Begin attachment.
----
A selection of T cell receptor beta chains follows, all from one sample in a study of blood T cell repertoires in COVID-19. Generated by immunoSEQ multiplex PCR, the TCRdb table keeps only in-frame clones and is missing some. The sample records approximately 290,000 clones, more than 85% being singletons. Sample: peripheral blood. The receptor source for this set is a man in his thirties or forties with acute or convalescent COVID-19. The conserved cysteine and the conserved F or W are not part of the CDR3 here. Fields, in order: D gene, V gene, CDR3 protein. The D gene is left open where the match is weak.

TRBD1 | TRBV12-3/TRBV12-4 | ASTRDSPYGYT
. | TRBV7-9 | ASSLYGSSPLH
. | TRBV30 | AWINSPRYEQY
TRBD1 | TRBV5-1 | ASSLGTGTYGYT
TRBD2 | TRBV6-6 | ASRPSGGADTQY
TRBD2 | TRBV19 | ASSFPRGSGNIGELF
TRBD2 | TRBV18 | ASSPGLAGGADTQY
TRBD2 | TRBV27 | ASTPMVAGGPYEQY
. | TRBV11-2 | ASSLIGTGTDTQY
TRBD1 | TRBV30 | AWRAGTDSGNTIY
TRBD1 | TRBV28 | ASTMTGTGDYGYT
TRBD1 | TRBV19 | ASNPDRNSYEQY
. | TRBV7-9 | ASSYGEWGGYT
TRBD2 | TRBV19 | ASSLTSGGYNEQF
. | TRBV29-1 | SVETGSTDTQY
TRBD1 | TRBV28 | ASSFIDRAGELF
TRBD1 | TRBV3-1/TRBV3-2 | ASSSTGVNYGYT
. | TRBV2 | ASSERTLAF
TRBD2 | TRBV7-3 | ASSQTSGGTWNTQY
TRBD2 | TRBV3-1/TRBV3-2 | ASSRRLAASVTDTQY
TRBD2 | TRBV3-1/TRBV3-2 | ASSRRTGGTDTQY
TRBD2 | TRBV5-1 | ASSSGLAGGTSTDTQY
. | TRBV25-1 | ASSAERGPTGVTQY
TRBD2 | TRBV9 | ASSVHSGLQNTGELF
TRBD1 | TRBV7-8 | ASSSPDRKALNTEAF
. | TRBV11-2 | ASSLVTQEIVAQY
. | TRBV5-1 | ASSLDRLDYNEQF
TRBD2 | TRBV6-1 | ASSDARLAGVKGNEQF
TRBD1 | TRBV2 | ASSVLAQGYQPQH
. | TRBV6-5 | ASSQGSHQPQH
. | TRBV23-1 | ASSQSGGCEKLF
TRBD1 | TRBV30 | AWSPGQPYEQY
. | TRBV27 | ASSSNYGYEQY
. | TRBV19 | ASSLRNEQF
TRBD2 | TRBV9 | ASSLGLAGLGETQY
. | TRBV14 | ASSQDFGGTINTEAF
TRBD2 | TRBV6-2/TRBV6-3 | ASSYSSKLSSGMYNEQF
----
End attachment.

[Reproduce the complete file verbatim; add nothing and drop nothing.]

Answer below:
A selection of T cell receptor beta chains follows, all from one sample in a study of blood T cell repertoires in COVID-19. Generated by immunoSEQ multiplex PCR, the TCRdb table keeps only in-frame clones and is missing some. The sample records approximately 290,000 clones, more than 85% being singletons. Sample: peripheral blood. The receptor source for this set is a man in his thirties or forties with acute or convalescent COVID-19. The conserved cysteine and the conserved F or W are not part of the CDR3 here. Fields, in order: D gene, V gene, CDR3 protein. The D gene is left open where the match is weak.

TRBD1 | TRBV12-3/TRBV12-4 | ASTRDSPYGYT
. | TRBV7-9 | ASSLYGSSPLH
. | TRBV30 | AWINSPRYEQY
TRBD1 | TRBV5-1 | ASSLGTGTYGYT
TRBD2 | TRBV6-6 | ASRPSGGADTQY
TRBD2 | TRBV19 | ASSFPRGSGNIGELF
TRBD2 | TRBV18 | ASSPGLAGGADTQY
TRBD2 | TRBV27 | ASTPMVAGGPYEQY
. | TRBV11-2 | ASSLIGTGTDTQY
TRBD1 | TRBV30 | AWRAGTDSGNTIY
TRBD1 | TRBV28 | ASTMTGTGDYGYT
TRBD1 | TRBV19 | ASNPDRNSYEQY
. | TRBV7-9 | ASSYGEWGGYT
TRBD2 | TRBV19 | ASSLTSGGYNEQF
. | TRBV29-1 | SVETGSTDTQY
TRBD1 | TRBV28 | ASSFIDRAGELF
TRBD1 | TRBV3-1/TRBV3-2 | ASSSTGVNYGYT
. | TRBV2 | ASSERTLAF
TRBD2 | TRBV7-3 | ASSQTSGGTWNTQY
TRBD2 | TRBV3-1/TRBV3-2 | ASSRRLAASVTDTQY
TRBD2 | TRBV3-1/TRBV3-2 | ASSRRTGGTDTQY
TRBD2 | TRBV5-1 | ASSSGLAGGTSTDTQY
. | TRBV25-1 | ASSAERGPTGVTQY
TRBD2 | TRBV9 | ASSVHSGLQNTGELF
TRBD1 | TRBV7-8 | ASSSPDRKALNTEAF
. | TRBV11-2 | ASSLVTQEIVAQY
. | TRBV5-1 | ASSLDRLDYNEQF
TRBD2 | TRBV6-1 | ASSDARLAGVKGNEQF
TRBD1 | TRBV2 | ASSVLAQGYQPQH
. | TRBV6-5 | ASSQGSHQPQH
. | TRBV23-1 | ASSQSGGCEKLF
TRBD1 | TRBV30 | AWSPGQPYEQY
. | TRBV27 | ASSSNYGYEQY
. | TRBV19 | ASSLRNEQF
TRBD2 | TRBV9 | ASSLGLAGLGETQY
. | TRBV14 | ASSQDFGGTINTEAF
TRBD2 | TRBV6-2/TRBV6-3 | ASSYSSKLSSGMYNEQF